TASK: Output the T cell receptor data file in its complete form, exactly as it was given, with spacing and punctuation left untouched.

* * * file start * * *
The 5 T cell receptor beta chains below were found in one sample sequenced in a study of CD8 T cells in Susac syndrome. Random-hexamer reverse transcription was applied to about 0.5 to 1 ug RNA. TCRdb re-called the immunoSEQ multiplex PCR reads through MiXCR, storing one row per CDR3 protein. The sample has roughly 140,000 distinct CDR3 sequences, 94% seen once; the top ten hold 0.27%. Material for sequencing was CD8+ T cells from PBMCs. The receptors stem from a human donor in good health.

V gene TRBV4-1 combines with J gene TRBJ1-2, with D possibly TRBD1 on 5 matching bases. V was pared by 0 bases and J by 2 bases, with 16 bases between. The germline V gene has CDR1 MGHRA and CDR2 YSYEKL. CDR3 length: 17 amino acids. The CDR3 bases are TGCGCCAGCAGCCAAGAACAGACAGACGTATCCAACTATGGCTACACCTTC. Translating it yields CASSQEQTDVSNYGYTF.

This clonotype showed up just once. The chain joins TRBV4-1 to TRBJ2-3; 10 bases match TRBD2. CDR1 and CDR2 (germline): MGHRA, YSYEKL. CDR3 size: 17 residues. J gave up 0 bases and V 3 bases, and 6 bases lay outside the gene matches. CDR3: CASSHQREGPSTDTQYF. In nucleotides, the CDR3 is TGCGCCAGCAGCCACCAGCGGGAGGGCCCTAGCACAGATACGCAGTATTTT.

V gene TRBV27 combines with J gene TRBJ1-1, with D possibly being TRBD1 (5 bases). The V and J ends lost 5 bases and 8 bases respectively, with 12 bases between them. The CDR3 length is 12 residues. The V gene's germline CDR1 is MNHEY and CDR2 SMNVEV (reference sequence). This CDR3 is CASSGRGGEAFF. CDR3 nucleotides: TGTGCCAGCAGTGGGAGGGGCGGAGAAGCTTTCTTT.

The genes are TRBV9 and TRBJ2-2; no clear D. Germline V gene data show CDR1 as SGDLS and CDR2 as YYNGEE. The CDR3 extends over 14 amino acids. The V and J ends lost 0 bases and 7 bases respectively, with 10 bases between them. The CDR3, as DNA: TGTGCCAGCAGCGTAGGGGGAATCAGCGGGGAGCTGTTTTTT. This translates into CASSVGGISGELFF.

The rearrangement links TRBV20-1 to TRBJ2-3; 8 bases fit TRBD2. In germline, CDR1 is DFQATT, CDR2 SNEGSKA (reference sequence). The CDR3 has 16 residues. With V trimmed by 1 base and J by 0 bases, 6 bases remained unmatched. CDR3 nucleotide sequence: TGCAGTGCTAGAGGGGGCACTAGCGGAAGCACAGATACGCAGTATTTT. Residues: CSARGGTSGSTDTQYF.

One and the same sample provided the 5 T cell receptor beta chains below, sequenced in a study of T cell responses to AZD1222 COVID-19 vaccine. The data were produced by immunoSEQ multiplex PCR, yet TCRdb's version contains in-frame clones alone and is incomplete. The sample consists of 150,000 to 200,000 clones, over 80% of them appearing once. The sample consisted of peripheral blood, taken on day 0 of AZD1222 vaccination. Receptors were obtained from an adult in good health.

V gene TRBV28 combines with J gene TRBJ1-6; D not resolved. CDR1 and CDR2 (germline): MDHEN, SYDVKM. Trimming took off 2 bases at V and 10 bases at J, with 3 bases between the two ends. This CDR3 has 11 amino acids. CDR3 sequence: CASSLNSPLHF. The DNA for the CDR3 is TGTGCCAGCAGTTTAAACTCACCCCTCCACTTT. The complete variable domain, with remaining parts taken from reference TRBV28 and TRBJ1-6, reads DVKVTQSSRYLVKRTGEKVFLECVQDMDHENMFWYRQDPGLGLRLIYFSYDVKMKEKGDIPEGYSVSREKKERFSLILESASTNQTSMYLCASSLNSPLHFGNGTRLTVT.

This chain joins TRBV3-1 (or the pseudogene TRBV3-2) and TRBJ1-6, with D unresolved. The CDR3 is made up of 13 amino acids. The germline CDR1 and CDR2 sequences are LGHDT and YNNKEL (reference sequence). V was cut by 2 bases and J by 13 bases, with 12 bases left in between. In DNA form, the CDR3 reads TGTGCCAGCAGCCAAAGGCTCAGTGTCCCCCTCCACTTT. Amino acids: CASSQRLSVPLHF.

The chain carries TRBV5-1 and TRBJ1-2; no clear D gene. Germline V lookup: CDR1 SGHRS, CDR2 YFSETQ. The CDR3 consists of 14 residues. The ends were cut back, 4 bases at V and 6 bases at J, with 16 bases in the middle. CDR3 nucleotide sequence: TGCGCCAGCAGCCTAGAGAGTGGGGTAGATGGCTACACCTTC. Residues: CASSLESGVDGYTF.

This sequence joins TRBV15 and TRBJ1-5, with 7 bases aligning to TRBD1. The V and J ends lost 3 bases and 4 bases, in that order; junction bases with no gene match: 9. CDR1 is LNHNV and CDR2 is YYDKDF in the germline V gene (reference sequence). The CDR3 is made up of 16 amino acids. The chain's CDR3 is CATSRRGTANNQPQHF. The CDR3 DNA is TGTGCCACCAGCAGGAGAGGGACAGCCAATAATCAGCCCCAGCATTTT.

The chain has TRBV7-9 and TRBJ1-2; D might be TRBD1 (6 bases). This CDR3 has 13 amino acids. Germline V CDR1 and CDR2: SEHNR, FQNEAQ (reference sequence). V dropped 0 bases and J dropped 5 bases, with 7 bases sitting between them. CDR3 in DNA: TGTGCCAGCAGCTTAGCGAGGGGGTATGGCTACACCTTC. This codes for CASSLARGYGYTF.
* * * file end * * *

The 5 T cell receptor beta chains below were found in one sample sequenced in a study of CD8 T cells in Susac syndrome. Random-hexamer reverse transcription was applied to about 0.5 to 1 ug RNA. TCRdb re-called the immunoSEQ multiplex PCR reads through MiXCR, storing one row per CDR3 protein. The sample has roughly 140,000 distinct CDR3 sequences, 94% seen once; the top ten hold 0.27%. Material for sequencing was CD8+ T cells from PBMCs. The receptors stem from a human donor in good health.

V gene TRBV4-1 combines with J gene TRBJ1-2, with D possibly TRBD1 on 5 matching bases. V was pared by 0 bases and J by 2 bases, with 16 bases between. The germline V gene has CDR1 MGHRA and CDR2 YSYEKL. CDR3 length: 17 amino acids. The CDR3 bases are TGCGCCAGCAGCCAAGAACAGACAGACGTATCCAACTATGGCTACACCTTC. Translating it yields CASSQEQTDVSNYGYTF.

This clonotype showed up just once. The chain joins TRBV4-1 to TRBJ2-3; 10 bases match TRBD2. CDR1 and CDR2 (germline): MGHRA, YSYEKL. CDR3 size: 17 residues. J gave up 0 bases and V 3 bases, and 6 bases lay outside the gene matches. CDR3: CASSHQREGPSTDTQYF. In nucleotides, the CDR3 is TGCGCCAGCAGCCACCAGCGGGAGGGCCCTAGCACAGATACGCAGTATTTT.

V gene TRBV27 combines with J gene TRBJ1-1, with D possibly being TRBD1 (5 bases). The V and J ends lost 5 bases and 8 bases respectively, with 12 bases between them. The CDR3 length is 12 residues. The V gene's germline CDR1 is MNHEY and CDR2 SMNVEV (reference sequence). This CDR3 is CASSGRGGEAFF. CDR3 nucleotides: TGTGCCAGCAGTGGGAGGGGCGGAGAAGCTTTCTTT.

The genes are TRBV9 and TRBJ2-2; no clear D. Germline V gene data show CDR1 as SGDLS and CDR2 as YYNGEE. The CDR3 extends over 14 amino acids. The V and J ends lost 0 bases and 7 bases respectively, with 10 bases between them. The CDR3, as DNA: TGTGCCAGCAGCGTAGGGGGAATCAGCGGGGAGCTGTTTTTT. This translates into CASSVGGISGELFF.

The rearrangement links TRBV20-1 to TRBJ2-3; 8 bases fit TRBD2. In germline, CDR1 is DFQATT, CDR2 SNEGSKA (reference sequence). The CDR3 has 16 residues. With V trimmed by 1 base and J by 0 bases, 6 bases remained unmatched. CDR3 nucleotide sequence: TGCAGTGCTAGAGGGGGCACTAGCGGAAGCACAGATACGCAGTATTTT. Residues: CSARGGTSGSTDTQYF.

One and the same sample provided the 5 T cell receptor beta chains below, sequenced in a study of T cell responses to AZD1222 COVID-19 vaccine. The data were produced by immunoSEQ multiplex PCR, yet TCRdb's version contains in-frame clones alone and is incomplete. The sample consists of 150,000 to 200,000 clones, over 80% of them appearing once. The sample consisted of peripheral blood, taken on day 0 of AZD1222 vaccination. Receptors were obtained from an adult in good health.

V gene TRBV28 combines with J gene TRBJ1-6; D not resolved. CDR1 and CDR2 (germline): MDHEN, SYDVKM. Trimming took off 2 bases at V and 10 bases at J, with 3 bases between the two ends. This CDR3 has 11 amino acids. CDR3 sequence: CASSLNSPLHF. The DNA for the CDR3 is TGTGCCAGCAGTTTAAACTCACCCCTCCACTTT. The complete variable domain, with remaining parts taken from reference TRBV28 and TRBJ1-6, reads DVKVTQSSRYLVKRTGEKVFLECVQDMDHENMFWYRQDPGLGLRLIYFSYDVKMKEKGDIPEGYSVSREKKERFSLILESASTNQTSMYLCASSLNSPLHFGNGTRLTVT.

This chain joins TRBV3-1 (or the pseudogene TRBV3-2) and TRBJ1-6, with D unresolved. The CDR3 is made up of 13 amino acids. The germline CDR1 and CDR2 sequences are LGHDT and YNNKEL (reference sequence). V was cut by 2 bases and J by 13 bases, with 12 bases left in between. In DNA form, the CDR3 reads TGTGCCAGCAGCCAAAGGCTCAGTGTCCCCCTCCACTTT. Amino acids: CASSQRLSVPLHF.

The chain carries TRBV5-1 and TRBJ1-2; no clear D gene. Germline V lookup: CDR1 SGHRS, CDR2 YFSETQ. The CDR3 consists of 14 residues. The ends were cut back, 4 bases at V and 6 bases at J, with 16 bases in the middle. CDR3 nucleotide sequence: TGCGCCAGCAGCCTAGAGAGTGGGGTAGATGGCTACACCTTC. Residues: CASSLESGVDGYTF.

This sequence joins TRBV15 and TRBJ1-5, with 7 bases aligning to TRBD1. The V and J ends lost 3 bases and 4 bases, in that order; junction bases with no gene match: 9. CDR1 is LNHNV and CDR2 is YYDKDF in the germline V gene (reference sequence). The CDR3 is made up of 16 amino acids. The chain's CDR3 is CATSRRGTANNQPQHF. The CDR3 DNA is TGTGCCACCAGCAGGAGAGGGACAGCCAATAATCAGCCCCAGCATTTT.

The chain has TRBV7-9 and TRBJ1-2; D might be TRBD1 (6 bases). This CDR3 has 13 amino acids. Germline V CDR1 and CDR2: SEHNR, FQNEAQ (reference sequence). V dropped 0 bases and J dropped 5 bases, with 7 bases sitting between them. CDR3 in DNA: TGTGCCAGCAGCTTAGCGAGGGGGTATGGCTACACCTTC. This codes for CASSLARGYGYTF.